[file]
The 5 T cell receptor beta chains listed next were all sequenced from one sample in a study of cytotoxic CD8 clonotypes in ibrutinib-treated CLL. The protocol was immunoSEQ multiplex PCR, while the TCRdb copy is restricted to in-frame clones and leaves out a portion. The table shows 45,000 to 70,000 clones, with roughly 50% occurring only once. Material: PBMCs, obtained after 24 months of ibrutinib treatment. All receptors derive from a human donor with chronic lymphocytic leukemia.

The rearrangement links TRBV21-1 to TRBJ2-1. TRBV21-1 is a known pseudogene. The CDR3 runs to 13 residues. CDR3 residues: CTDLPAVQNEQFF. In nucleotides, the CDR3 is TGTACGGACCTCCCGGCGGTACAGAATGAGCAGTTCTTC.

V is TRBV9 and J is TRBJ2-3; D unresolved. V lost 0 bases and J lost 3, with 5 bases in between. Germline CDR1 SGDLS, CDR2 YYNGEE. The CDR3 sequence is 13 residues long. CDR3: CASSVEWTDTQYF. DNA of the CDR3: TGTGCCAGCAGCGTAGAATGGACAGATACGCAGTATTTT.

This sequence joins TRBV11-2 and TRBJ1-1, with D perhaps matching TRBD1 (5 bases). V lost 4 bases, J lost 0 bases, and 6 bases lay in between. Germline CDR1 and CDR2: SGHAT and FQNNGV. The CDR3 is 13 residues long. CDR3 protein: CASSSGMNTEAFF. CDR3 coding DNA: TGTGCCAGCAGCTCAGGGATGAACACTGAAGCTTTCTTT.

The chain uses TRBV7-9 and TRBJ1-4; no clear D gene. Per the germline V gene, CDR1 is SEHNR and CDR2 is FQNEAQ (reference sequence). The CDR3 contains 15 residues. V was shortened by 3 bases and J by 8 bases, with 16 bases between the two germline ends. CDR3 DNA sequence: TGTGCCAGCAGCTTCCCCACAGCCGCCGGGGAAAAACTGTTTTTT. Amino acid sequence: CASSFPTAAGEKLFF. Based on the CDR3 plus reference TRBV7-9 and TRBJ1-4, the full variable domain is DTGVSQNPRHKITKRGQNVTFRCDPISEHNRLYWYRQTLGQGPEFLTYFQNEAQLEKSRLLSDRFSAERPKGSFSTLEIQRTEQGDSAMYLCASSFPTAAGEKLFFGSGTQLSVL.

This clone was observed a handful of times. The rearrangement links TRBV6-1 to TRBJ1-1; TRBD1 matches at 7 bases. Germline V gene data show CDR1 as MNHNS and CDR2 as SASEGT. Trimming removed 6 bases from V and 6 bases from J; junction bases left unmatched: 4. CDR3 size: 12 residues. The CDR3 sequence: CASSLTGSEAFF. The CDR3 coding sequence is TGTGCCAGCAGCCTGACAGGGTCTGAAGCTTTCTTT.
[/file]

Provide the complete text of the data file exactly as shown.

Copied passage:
The 5 T cell receptor beta chains listed next were all sequenced from one sample in a study of cytotoxic CD8 clonotypes in ibrutinib-treated CLL. The protocol was immunoSEQ multiplex PCR, while the TCRdb copy is restricted to in-frame clones and leaves out a portion. The table shows 45,000 to 70,000 clones, with roughly 50% occurring only once. Material: PBMCs, obtained after 24 months of ibrutinib treatment. All receptors derive from a human donor with chronic lymphocytic leukemia.

The rearrangement links TRBV21-1 to TRBJ2-1. TRBV21-1 is a known pseudogene. The CDR3 runs to 13 residues. CDR3 residues: CTDLPAVQNEQFF. In nucleotides, the CDR3 is TGTACGGACCTCCCGGCGGTACAGAATGAGCAGTTCTTC.

V is TRBV9 and J is TRBJ2-3; D unresolved. V lost 0 bases and J lost 3, with 5 bases in between. Germline CDR1 SGDLS, CDR2 YYNGEE. The CDR3 sequence is 13 residues long. CDR3: CASSVEWTDTQYF. DNA of the CDR3: TGTGCCAGCAGCGTAGAATGGACAGATACGCAGTATTTT.

This sequence joins TRBV11-2 and TRBJ1-1, with D perhaps matching TRBD1 (5 bases). V lost 4 bases, J lost 0 bases, and 6 bases lay in between. Germline CDR1 and CDR2: SGHAT and FQNNGV. The CDR3 is 13 residues long. CDR3 protein: CASSSGMNTEAFF. CDR3 coding DNA: TGTGCCAGCAGCTCAGGGATGAACACTGAAGCTTTCTTT.

The chain uses TRBV7-9 and TRBJ1-4; no clear D gene. Per the germline V gene, CDR1 is SEHNR and CDR2 is FQNEAQ (reference sequence). The CDR3 contains 15 residues. V was shortened by 3 bases and J by 8 bases, with 16 bases between the two germline ends. CDR3 DNA sequence: TGTGCCAGCAGCTTCCCCACAGCCGCCGGGGAAAAACTGTTTTTT. Amino acid sequence: CASSFPTAAGEKLFF. Based on the CDR3 plus reference TRBV7-9 and TRBJ1-4, the full variable domain is DTGVSQNPRHKITKRGQNVTFRCDPISEHNRLYWYRQTLGQGPEFLTYFQNEAQLEKSRLLSDRFSAERPKGSFSTLEIQRTEQGDSAMYLCASSFPTAAGEKLFFGSGTQLSVL.

This clone was observed a handful of times. The rearrangement links TRBV6-1 to TRBJ1-1; TRBD1 matches at 7 bases. Germline V gene data show CDR1 as MNHNS and CDR2 as SASEGT. Trimming removed 6 bases from V and 6 bases from J; junction bases left unmatched: 4. CDR3 size: 12 residues. The CDR3 sequence: CASSLTGSEAFF. The CDR3 coding sequence is TGTGCCAGCAGCCTGACAGGGTCTGAAGCTTTCTTT.